Late last night I arrived home from my trip to the Pacific Northwest, delighted to see my boys. But as soon as the Bear and Tiger were tucked into bed, I snuck outside with a flashlight to inspect my other little ones: the tomatoes and coleus I planted before leaving on my trip a week earlier.
The coleus had become slug salad. Every plant has huge holes in it. Some are reduced almost to their skeletal forms.
So this morning, once I could see what I was doing, I scattered Sluggo across the bed, hoping that some can recover. (You can see the little pellets in the next photo.)
I do have a few more starts, but I’d planted the best, strongest plants.
As for the tomatoes? Even by flashlight, I could already see that their foliage was too yellow. By light of day, it’s now apparent that the potato-leaved varieties are most affected. I can’t spot any obvious insect pests. The few tomato plants that are still in pots look even more sickly, so I don’t think I repeated last year’s fertilizer-burn catastrophe. (Anyway, I only used manure and it seemed well-rotted, but it’s hard to be sure. I mean, it’s not like you can do a taste test on it!) Also, volunteer tomato seedlings in these beds appear a healthy green.
I’m thinking nutrient deficiency. (But why, with all that manure?) I tried dousing some of them with Monty’s Joy Juice to see if that helps.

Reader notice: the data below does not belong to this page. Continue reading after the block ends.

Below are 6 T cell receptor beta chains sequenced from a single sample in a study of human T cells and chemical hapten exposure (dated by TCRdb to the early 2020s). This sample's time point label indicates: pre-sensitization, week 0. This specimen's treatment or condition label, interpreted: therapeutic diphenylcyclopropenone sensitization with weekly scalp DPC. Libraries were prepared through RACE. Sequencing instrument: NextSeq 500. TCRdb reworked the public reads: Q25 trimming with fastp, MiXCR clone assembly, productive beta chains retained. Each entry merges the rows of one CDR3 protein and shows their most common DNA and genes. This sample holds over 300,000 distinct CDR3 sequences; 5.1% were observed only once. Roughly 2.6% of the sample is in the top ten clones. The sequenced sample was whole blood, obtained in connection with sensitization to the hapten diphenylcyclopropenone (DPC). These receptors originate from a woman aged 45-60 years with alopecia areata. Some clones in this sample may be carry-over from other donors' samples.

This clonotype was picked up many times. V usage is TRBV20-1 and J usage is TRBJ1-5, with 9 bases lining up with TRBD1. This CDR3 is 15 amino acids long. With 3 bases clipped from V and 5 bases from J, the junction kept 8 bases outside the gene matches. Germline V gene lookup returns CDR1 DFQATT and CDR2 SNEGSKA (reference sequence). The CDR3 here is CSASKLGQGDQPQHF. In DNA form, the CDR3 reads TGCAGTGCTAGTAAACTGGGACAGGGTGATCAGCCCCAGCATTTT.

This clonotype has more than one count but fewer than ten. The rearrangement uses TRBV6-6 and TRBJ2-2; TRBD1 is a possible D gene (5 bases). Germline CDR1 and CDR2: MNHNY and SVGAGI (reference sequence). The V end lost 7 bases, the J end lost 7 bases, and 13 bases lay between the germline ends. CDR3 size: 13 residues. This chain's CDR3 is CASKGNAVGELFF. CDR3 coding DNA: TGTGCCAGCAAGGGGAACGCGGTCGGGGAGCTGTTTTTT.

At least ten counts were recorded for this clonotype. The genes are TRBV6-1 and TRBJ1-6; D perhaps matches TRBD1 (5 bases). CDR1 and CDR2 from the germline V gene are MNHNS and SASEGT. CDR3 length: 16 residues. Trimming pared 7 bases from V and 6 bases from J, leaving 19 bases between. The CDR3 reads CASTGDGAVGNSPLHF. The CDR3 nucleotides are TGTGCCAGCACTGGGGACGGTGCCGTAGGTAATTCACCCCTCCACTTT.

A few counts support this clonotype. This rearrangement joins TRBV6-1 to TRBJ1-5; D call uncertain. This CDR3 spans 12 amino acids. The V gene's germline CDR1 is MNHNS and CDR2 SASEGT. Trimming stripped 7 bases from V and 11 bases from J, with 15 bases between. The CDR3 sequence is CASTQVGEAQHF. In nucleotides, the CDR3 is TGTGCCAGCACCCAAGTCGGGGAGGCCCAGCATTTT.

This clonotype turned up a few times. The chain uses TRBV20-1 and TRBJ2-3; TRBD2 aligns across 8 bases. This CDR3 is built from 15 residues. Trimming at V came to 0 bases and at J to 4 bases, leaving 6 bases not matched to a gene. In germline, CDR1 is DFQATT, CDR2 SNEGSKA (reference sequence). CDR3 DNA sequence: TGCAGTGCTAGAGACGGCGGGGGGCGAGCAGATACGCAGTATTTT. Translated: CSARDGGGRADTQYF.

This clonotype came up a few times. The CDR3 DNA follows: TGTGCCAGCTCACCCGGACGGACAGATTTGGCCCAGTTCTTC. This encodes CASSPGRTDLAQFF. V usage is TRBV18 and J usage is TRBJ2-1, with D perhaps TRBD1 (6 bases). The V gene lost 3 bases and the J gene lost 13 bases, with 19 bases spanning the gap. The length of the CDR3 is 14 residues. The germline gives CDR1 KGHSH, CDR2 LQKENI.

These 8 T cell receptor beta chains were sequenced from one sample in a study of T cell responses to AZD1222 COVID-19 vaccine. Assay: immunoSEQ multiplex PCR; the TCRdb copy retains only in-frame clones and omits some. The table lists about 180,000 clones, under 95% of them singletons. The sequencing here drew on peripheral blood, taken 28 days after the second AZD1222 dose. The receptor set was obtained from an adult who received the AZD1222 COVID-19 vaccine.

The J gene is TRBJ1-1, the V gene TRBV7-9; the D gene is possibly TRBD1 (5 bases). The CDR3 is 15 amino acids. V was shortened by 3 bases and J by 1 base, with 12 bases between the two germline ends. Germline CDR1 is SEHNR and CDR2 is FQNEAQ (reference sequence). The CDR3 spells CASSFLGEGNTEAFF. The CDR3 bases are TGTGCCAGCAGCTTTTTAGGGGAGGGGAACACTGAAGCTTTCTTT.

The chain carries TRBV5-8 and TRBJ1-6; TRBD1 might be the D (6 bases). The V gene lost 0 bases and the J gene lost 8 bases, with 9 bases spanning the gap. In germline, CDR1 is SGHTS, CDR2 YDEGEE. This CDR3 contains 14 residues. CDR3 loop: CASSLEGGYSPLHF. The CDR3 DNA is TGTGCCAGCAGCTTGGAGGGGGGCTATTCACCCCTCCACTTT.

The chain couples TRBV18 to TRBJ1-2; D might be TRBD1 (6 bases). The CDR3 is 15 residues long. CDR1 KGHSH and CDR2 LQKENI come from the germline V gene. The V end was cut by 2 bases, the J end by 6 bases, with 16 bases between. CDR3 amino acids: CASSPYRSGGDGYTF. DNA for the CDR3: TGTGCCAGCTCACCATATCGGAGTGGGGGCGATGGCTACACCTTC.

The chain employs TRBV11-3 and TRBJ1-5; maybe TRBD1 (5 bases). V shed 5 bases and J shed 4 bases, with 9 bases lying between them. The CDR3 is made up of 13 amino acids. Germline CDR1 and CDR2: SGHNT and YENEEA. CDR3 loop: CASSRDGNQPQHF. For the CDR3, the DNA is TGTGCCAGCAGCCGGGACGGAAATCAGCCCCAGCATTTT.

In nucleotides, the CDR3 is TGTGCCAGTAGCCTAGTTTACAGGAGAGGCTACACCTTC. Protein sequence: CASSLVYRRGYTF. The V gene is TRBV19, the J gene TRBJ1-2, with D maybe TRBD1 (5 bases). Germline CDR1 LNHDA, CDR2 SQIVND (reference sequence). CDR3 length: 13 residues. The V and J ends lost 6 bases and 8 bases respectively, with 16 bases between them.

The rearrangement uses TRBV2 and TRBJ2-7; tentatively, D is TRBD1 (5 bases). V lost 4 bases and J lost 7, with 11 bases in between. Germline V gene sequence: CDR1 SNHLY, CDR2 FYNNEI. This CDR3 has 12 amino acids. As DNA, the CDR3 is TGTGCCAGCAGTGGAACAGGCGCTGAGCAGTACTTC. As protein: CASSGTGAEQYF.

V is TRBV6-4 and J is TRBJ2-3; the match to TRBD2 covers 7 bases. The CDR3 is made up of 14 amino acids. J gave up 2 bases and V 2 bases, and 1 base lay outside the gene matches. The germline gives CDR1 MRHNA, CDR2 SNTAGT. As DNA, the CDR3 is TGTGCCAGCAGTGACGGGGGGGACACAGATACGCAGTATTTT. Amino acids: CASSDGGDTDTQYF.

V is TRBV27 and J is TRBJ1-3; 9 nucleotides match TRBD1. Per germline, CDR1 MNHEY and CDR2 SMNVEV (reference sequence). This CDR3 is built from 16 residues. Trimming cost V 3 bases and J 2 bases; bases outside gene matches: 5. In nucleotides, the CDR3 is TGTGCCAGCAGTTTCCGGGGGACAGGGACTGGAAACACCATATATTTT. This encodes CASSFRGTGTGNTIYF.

In the meantime, here’s what they look like, in case any botanical medical detectives have a diagnosis for me! This one shows the characteristic yellowing of the potato leaves, plus some brown dryness on the far-right leaf:
Here’s similar yellowing on a regular-leaved plant. Oddly, a few plants have yellow leaves and purpling on the underside of the leaves, which I know results from phosphorus deficiency and should resolve on its own now that they’re in the ground. I’m really only worried about the yellowing.
Finally, here’s my strongest seedling – my prize Sungold, no less! – looking healthier than the first two but still mottled.
Oh, and all those silver maple seeds you see lying around the plants? They’ve sprouted into legions of trees in my absence. But that’s a mere nuisance that can be fixed with work. I’m not in despair over them. My tomatoes, on the other hand, make me want to weep.